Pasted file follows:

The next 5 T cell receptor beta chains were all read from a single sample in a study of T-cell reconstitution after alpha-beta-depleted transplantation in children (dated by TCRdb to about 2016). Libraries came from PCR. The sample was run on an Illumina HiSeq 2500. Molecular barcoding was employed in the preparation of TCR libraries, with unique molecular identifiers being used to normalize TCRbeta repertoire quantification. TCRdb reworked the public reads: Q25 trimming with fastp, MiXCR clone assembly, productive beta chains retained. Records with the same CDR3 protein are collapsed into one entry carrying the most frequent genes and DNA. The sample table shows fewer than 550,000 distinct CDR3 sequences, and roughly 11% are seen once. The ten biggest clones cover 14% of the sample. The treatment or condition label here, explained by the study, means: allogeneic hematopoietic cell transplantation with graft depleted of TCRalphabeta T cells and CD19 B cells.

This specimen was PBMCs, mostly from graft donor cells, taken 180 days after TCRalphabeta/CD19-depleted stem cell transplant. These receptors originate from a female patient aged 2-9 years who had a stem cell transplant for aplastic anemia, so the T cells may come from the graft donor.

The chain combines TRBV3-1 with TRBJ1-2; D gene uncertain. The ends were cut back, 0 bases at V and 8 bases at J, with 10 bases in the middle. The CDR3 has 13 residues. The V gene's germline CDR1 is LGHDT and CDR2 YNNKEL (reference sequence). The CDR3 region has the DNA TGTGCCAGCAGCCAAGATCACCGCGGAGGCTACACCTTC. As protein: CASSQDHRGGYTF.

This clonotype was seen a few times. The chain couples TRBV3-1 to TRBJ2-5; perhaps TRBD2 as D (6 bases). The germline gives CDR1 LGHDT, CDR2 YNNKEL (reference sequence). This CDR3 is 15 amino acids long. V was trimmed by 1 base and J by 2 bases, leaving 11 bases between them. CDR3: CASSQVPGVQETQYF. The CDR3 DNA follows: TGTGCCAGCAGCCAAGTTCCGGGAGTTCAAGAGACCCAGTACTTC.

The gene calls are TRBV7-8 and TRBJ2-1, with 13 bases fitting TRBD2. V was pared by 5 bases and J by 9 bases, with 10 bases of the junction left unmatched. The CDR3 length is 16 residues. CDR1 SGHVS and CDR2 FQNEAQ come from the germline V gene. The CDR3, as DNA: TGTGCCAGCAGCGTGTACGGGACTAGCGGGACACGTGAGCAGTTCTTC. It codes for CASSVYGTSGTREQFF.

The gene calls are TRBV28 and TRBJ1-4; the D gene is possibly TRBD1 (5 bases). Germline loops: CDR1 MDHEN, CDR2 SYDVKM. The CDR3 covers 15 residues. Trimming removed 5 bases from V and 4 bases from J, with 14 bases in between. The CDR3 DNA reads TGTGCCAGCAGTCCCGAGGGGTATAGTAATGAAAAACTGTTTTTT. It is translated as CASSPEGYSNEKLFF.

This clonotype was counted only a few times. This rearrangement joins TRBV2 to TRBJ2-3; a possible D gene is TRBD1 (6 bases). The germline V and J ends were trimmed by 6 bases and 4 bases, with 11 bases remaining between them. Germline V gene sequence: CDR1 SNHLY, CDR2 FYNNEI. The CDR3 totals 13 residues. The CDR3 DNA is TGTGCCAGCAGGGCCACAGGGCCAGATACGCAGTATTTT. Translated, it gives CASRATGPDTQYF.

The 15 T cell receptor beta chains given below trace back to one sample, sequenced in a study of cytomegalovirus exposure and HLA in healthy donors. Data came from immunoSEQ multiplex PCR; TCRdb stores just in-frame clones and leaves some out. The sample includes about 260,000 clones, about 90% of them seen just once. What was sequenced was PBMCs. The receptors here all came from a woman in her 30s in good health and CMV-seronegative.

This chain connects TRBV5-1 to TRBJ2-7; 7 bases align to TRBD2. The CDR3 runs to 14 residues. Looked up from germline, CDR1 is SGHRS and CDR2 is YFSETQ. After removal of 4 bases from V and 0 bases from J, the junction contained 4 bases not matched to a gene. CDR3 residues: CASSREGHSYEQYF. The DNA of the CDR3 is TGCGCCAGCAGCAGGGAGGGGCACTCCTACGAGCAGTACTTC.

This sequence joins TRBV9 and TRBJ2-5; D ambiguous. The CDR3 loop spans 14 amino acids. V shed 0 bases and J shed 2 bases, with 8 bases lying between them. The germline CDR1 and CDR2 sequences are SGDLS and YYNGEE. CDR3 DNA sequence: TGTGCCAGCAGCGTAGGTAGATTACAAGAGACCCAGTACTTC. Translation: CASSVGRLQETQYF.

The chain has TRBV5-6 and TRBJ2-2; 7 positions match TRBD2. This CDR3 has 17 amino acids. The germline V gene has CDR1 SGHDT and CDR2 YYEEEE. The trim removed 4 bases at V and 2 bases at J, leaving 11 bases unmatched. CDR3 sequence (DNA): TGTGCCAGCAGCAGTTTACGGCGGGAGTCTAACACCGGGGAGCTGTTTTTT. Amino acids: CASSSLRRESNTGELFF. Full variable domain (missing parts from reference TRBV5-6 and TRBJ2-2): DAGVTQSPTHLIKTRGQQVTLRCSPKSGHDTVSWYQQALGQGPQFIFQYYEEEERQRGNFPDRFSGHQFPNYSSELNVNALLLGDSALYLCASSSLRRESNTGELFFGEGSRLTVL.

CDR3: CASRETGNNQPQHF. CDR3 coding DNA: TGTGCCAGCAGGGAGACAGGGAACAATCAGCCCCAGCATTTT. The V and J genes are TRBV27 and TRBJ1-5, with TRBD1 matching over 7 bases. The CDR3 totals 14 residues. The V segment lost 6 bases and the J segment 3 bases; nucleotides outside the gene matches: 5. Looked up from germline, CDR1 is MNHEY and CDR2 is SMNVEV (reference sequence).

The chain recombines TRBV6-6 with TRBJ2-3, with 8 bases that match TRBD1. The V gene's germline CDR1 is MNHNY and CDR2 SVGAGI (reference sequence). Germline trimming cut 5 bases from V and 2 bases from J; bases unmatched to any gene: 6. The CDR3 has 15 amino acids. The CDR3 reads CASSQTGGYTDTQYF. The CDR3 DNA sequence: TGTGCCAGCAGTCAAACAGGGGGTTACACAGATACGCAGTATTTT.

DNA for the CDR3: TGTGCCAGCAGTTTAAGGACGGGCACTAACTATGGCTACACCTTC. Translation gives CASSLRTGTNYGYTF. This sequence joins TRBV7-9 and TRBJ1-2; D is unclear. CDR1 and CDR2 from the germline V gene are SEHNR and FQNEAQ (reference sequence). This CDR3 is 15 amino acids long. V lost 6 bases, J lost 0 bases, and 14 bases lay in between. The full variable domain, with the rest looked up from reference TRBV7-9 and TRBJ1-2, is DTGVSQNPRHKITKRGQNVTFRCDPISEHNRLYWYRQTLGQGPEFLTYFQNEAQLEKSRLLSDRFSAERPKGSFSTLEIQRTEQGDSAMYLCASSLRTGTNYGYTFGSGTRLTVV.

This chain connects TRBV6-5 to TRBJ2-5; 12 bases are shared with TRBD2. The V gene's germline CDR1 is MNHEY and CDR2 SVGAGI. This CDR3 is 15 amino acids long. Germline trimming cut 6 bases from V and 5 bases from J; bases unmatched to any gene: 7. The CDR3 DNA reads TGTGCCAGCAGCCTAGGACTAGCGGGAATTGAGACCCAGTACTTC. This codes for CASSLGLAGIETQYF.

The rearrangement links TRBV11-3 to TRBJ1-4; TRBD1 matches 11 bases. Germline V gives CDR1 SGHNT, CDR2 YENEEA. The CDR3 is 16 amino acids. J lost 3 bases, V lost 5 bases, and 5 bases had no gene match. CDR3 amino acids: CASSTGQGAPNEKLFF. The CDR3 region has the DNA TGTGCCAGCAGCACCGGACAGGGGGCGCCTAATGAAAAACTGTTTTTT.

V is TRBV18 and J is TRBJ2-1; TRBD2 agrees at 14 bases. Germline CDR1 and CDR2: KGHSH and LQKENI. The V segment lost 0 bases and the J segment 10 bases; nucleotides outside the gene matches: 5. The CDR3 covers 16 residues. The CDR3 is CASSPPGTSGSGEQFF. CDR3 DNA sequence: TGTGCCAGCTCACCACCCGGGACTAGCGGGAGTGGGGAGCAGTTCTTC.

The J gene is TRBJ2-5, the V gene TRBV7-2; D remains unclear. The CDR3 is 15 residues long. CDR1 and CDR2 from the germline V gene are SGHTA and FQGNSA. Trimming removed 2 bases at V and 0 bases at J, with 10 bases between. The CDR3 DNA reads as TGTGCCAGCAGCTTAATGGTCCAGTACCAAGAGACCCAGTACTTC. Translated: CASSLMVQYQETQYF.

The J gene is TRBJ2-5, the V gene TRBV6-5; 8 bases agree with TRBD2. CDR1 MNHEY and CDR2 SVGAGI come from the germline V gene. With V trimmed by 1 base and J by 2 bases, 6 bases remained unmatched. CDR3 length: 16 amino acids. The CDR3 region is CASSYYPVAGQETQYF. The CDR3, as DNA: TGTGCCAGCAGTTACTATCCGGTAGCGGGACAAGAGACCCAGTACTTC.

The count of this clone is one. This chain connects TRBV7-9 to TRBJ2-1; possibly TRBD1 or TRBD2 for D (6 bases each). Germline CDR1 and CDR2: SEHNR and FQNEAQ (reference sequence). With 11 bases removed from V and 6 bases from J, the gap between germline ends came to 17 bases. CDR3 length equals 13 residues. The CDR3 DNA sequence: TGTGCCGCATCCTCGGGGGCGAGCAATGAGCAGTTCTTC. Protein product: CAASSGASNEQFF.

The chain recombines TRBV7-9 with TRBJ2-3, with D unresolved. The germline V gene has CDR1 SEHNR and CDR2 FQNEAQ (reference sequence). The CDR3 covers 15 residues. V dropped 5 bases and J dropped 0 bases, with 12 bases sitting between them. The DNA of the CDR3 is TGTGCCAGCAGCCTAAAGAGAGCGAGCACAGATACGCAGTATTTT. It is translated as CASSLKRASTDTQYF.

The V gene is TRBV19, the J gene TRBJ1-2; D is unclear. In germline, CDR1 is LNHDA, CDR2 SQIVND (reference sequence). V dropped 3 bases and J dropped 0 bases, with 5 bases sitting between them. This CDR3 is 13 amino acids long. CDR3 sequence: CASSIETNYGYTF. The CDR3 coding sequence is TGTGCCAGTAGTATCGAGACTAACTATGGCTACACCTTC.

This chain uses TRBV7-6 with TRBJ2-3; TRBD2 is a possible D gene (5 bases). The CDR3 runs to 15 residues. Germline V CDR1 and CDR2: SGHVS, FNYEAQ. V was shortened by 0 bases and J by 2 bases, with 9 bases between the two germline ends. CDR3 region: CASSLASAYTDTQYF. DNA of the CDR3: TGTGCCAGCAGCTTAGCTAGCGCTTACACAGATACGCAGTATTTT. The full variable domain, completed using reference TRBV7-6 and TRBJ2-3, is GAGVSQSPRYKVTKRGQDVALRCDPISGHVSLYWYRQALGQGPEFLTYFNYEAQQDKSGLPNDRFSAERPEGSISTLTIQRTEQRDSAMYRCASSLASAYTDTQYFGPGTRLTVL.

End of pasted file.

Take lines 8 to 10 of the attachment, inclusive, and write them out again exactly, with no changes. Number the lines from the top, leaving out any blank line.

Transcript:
The 15 T cell receptor beta chains given below trace back to one sample, sequenced in a study of cytomegalovirus exposure and HLA in healthy donors. Data came from immunoSEQ multiplex PCR; TCRdb stores just in-frame clones and leaves some out. The sample includes about 260,000 clones, about 90% of them seen just once. What was sequenced was PBMCs. The receptors here all came from a woman in her 30s in good health and CMV-seronegative.

This chain connects TRBV5-1 to TRBJ2-7; 7 bases align to TRBD2. The CDR3 runs to 14 residues. Looked up from germline, CDR1 is SGHRS and CDR2 is YFSETQ. After removal of 4 bases from V and 0 bases from J, the junction contained 4 bases not matched to a gene. CDR3 residues: CASSREGHSYEQYF. The DNA of the CDR3 is TGCGCCAGCAGCAGGGAGGGGCACTCCTACGAGCAGTACTTC.

This sequence joins TRBV9 and TRBJ2-5; D ambiguous. The CDR3 loop spans 14 amino acids. V shed 0 bases and J shed 2 bases, with 8 bases lying between them. The germline CDR1 and CDR2 sequences are SGDLS and YYNGEE. CDR3 DNA sequence: TGTGCCAGCAGCGTAGGTAGATTACAAGAGACCCAGTACTTC. Translation: CASSVGRLQETQYF.